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91 octane is selling at a Shell servo at Warnbro, S of Perth, for $1.11 yesterday and today. The talk is ULP will soon be at $1.00, so hopefully, avgas will go down - but not to $1.50, the avgas market is too small for that to happen.

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On a slightly different tack...I guess we will now see avgas at less than $1.50 litre?

 

Avgas has been $ 1.69 at Orange NSW for some time so it may happen. There might also be an upsurge in mogas STC for suitable certified aircraft.

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Avgas has been $ 1.69 at Orange NSW for some time so it may happen. There might also be an upsurge in mogas STC for suitable certified aircraft.

Really?

I paid $2.04 at Orange 2 weeks ago for Avgas at the Cardswipe Bowser.

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I once was refueled from a 44 gallon drum where the refueler put the pump right to the bottom of the drum. The result was over a litre of water being pumped into my tank. On doing a fuel check straight after the refuel, it became obvious that I had water in the tank. I drained out about 20 L of fuel/water and demanded a top-up at no expense.

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I once was refueled from a 44 gallon drum where the refueler put the pump right to the bottom of the drum. The result was over a litre of water being pumped into my tank. On doing a fuel check straight after the refuel, it became obvious that I had water in the tank. I drained out about 20 L of fuel/water and demanded a top-up at no expense.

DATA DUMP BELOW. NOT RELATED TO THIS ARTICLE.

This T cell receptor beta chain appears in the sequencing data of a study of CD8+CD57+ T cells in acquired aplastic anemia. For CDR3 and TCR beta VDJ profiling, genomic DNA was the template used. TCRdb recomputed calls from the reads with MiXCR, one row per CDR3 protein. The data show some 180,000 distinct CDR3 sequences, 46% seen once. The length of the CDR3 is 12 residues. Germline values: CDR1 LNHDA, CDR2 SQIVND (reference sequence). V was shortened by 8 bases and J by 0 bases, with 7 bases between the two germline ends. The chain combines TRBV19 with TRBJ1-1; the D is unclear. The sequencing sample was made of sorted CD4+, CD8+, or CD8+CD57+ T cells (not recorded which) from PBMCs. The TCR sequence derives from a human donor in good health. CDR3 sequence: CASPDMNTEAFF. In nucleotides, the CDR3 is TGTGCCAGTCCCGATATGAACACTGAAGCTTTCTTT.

Yes, that can be the reality, as is storm ingress, and the reason we do a fuel/water check after every refuel and before each day's use.

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The easiest way for water to get into a 44 gallon drum is for it to be sucked in through the bung as the drum cools and the internal air pressure drops. THey can pick up quite a lot of water that way. Always make sure that the bungs are not covered in water.

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Always make sure that the bungs are not covered in water.

 

The easiest way is to lay drums on their long side. The hardest thing to do is to get a full drum up on its base. :ecstatic:

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Easier just to tip them a little bit and slide a brick under with your foot

That's the way farmers have done it for a century or more.

Bungs at 90 degrees to the brick or 4x2 and the drum is self draining.

Bung Pump pickup pipes normally don't go the full depth, so they leave a safe margin above any collected water.

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Do that at a metropolitan airport in Australia and you are in breach of

AIRPORTS (ENVIRONMENT PROTECTION) REGULATIONS 1997 - REG 4.01

General duty to avoid polluting

(1) The operator of an undertaking at an airport must take all reasonable and practicable measures:

 

(a) to prevent the generation of pollution from the undertaking; or

 

(b) if prevention is not reasonable or practicable--to minimise the generation of pollution from the undertaking.